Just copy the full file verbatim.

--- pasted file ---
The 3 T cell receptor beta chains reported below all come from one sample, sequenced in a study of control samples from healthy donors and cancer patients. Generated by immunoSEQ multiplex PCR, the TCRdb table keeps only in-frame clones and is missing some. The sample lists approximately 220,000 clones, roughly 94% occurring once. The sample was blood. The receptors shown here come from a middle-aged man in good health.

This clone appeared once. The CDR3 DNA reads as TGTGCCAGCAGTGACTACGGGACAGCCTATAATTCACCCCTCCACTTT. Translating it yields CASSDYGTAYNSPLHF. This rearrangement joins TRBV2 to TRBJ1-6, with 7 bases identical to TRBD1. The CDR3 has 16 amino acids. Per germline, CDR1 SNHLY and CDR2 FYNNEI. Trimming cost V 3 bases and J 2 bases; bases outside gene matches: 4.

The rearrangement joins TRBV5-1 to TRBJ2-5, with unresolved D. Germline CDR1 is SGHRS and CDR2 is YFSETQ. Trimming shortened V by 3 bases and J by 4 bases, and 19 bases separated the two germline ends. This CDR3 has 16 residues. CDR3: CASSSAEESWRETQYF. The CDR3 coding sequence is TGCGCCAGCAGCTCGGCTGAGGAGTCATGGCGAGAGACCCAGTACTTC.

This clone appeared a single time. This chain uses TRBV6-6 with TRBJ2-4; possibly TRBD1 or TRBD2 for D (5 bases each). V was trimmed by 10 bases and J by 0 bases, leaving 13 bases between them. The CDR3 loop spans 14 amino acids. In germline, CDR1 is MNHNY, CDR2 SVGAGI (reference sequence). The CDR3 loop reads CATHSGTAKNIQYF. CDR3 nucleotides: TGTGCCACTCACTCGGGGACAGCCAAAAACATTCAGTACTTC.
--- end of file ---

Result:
The 3 T cell receptor beta chains reported below all come from one sample, sequenced in a study of control samples from healthy donors and cancer patients. Generated by immunoSEQ multiplex PCR, the TCRdb table keeps only in-frame clones and is missing some. The sample lists approximately 220,000 clones, roughly 94% occurring once. The sample was blood. The receptors shown here come from a middle-aged man in good health.

This clone appeared once. The CDR3 DNA reads as TGTGCCAGCAGTGACTACGGGACAGCCTATAATTCACCCCTCCACTTT. Translating it yields CASSDYGTAYNSPLHF. This rearrangement joins TRBV2 to TRBJ1-6, with 7 bases identical to TRBD1. The CDR3 has 16 amino acids. Per germline, CDR1 SNHLY and CDR2 FYNNEI. Trimming cost V 3 bases and J 2 bases; bases outside gene matches: 4.

The rearrangement joins TRBV5-1 to TRBJ2-5, with unresolved D. Germline CDR1 is SGHRS and CDR2 is YFSETQ. Trimming shortened V by 3 bases and J by 4 bases, and 19 bases separated the two germline ends. This CDR3 has 16 residues. CDR3: CASSSAEESWRETQYF. The CDR3 coding sequence is TGCGCCAGCAGCTCGGCTGAGGAGTCATGGCGAGAGACCCAGTACTTC.

This clone appeared a single time. This chain uses TRBV6-6 with TRBJ2-4; possibly TRBD1 or TRBD2 for D (5 bases each). V was trimmed by 10 bases and J by 0 bases, leaving 13 bases between them. The CDR3 loop spans 14 amino acids. In germline, CDR1 is MNHNY, CDR2 SVGAGI (reference sequence). The CDR3 loop reads CATHSGTAKNIQYF. CDR3 nucleotides: TGTGCCACTCACTCGGGGACAGCCAAAAACATTCAGTACTTC.